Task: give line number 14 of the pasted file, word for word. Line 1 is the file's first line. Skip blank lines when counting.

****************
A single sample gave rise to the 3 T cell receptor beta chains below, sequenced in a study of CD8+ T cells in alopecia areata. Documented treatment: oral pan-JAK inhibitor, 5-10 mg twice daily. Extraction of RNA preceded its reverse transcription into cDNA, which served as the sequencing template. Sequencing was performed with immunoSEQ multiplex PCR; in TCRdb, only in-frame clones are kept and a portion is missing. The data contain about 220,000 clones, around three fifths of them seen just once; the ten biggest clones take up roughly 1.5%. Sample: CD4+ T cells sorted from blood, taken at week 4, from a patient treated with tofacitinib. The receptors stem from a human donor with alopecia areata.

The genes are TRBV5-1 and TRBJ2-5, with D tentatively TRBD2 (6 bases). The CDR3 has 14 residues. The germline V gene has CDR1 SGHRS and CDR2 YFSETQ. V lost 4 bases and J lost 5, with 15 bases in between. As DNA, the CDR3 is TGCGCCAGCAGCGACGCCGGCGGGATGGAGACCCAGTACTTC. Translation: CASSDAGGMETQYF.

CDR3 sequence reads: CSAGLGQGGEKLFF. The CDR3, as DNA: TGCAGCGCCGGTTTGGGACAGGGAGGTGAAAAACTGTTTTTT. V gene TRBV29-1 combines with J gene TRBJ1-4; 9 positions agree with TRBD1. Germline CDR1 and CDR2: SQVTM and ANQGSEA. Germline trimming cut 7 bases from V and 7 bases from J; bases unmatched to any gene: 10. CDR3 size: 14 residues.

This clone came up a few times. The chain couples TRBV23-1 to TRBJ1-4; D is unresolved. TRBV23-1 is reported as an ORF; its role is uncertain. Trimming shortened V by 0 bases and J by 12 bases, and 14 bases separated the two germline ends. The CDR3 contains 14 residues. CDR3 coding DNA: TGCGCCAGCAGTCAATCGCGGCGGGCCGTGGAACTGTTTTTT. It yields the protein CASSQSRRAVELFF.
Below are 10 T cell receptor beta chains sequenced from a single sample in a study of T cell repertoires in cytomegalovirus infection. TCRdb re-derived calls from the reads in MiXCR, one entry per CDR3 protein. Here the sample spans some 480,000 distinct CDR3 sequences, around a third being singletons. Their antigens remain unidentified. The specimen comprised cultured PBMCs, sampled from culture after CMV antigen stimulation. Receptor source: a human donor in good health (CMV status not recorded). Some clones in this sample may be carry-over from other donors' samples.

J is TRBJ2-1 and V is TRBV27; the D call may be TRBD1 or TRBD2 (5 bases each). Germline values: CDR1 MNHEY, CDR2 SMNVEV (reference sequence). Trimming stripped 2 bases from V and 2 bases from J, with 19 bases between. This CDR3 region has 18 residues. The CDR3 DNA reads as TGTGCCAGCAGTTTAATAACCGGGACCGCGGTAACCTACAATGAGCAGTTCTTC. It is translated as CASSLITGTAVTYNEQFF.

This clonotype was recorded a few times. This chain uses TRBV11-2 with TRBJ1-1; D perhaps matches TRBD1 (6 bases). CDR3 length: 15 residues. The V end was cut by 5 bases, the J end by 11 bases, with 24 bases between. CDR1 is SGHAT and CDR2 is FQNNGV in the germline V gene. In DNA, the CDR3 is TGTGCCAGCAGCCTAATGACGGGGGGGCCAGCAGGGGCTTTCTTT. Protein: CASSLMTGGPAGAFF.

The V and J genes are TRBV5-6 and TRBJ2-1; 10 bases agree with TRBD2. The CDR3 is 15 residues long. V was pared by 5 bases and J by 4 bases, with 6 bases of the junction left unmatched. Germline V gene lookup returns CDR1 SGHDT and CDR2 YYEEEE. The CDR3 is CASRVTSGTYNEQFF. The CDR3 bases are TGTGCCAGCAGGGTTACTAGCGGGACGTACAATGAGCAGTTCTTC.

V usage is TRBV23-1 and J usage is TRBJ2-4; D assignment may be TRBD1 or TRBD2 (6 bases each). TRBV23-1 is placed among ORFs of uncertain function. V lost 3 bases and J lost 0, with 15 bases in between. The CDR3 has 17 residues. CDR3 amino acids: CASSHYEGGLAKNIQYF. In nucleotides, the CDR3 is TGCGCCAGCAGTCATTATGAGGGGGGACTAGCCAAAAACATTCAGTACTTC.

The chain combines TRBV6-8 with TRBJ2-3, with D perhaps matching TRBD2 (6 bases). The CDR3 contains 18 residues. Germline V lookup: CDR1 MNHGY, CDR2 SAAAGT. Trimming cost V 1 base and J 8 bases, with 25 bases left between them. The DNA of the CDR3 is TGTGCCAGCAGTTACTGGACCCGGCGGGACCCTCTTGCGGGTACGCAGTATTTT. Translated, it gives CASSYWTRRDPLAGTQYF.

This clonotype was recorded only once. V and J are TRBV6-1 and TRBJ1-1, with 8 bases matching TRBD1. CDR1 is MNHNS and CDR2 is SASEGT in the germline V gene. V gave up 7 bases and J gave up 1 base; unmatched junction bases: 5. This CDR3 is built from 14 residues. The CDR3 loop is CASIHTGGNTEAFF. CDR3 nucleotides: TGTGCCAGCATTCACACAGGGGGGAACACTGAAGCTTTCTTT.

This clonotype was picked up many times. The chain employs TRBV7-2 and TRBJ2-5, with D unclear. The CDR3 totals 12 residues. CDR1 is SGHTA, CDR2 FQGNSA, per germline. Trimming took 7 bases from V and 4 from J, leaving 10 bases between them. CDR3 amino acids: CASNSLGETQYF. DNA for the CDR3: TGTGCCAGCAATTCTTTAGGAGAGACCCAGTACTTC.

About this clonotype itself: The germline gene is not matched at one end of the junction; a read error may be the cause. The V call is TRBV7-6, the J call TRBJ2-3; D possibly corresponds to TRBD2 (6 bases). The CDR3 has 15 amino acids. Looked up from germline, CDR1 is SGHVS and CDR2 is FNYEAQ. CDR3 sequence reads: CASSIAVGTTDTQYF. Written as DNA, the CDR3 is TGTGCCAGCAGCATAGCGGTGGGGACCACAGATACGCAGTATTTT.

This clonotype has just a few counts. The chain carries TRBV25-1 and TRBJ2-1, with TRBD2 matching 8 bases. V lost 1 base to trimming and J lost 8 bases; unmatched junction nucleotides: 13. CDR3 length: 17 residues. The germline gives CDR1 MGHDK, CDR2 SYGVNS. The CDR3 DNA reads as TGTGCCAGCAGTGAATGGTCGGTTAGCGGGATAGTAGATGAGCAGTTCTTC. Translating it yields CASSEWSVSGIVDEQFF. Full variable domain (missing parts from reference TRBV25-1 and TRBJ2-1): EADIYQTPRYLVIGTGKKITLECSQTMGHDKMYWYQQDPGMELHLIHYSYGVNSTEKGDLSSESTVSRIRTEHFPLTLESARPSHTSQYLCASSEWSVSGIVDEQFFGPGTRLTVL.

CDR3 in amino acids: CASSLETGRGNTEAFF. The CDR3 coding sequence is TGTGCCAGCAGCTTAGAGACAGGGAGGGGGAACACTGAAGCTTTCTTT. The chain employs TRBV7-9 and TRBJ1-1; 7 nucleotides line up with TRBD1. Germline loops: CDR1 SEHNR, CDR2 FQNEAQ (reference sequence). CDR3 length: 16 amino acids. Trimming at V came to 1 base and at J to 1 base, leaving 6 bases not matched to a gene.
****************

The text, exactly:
This clonotype has just a few counts. The chain carries TRBV25-1 and TRBJ2-1, with TRBD2 matching 8 bases. V lost 1 base to trimming and J lost 8 bases; unmatched junction nucleotides: 13. CDR3 length: 17 residues. The germline gives CDR1 MGHDK, CDR2 SYGVNS. The CDR3 DNA reads as TGTGCCAGCAGTGAATGGTCGGTTAGCGGGATAGTAGATGAGCAGTTCTTC. Translating it yields CASSEWSVSGIVDEQFF. Full variable domain (missing parts from reference TRBV25-1 and TRBJ2-1): EADIYQTPRYLVIGTGKKITLECSQTMGHDKMYWYQQDPGMELHLIHYSYGVNSTEKGDLSSESTVSRIRTEHFPLTLESARPSHTSQYLCASSEWSVSGIVDEQFFGPGTRLTVL.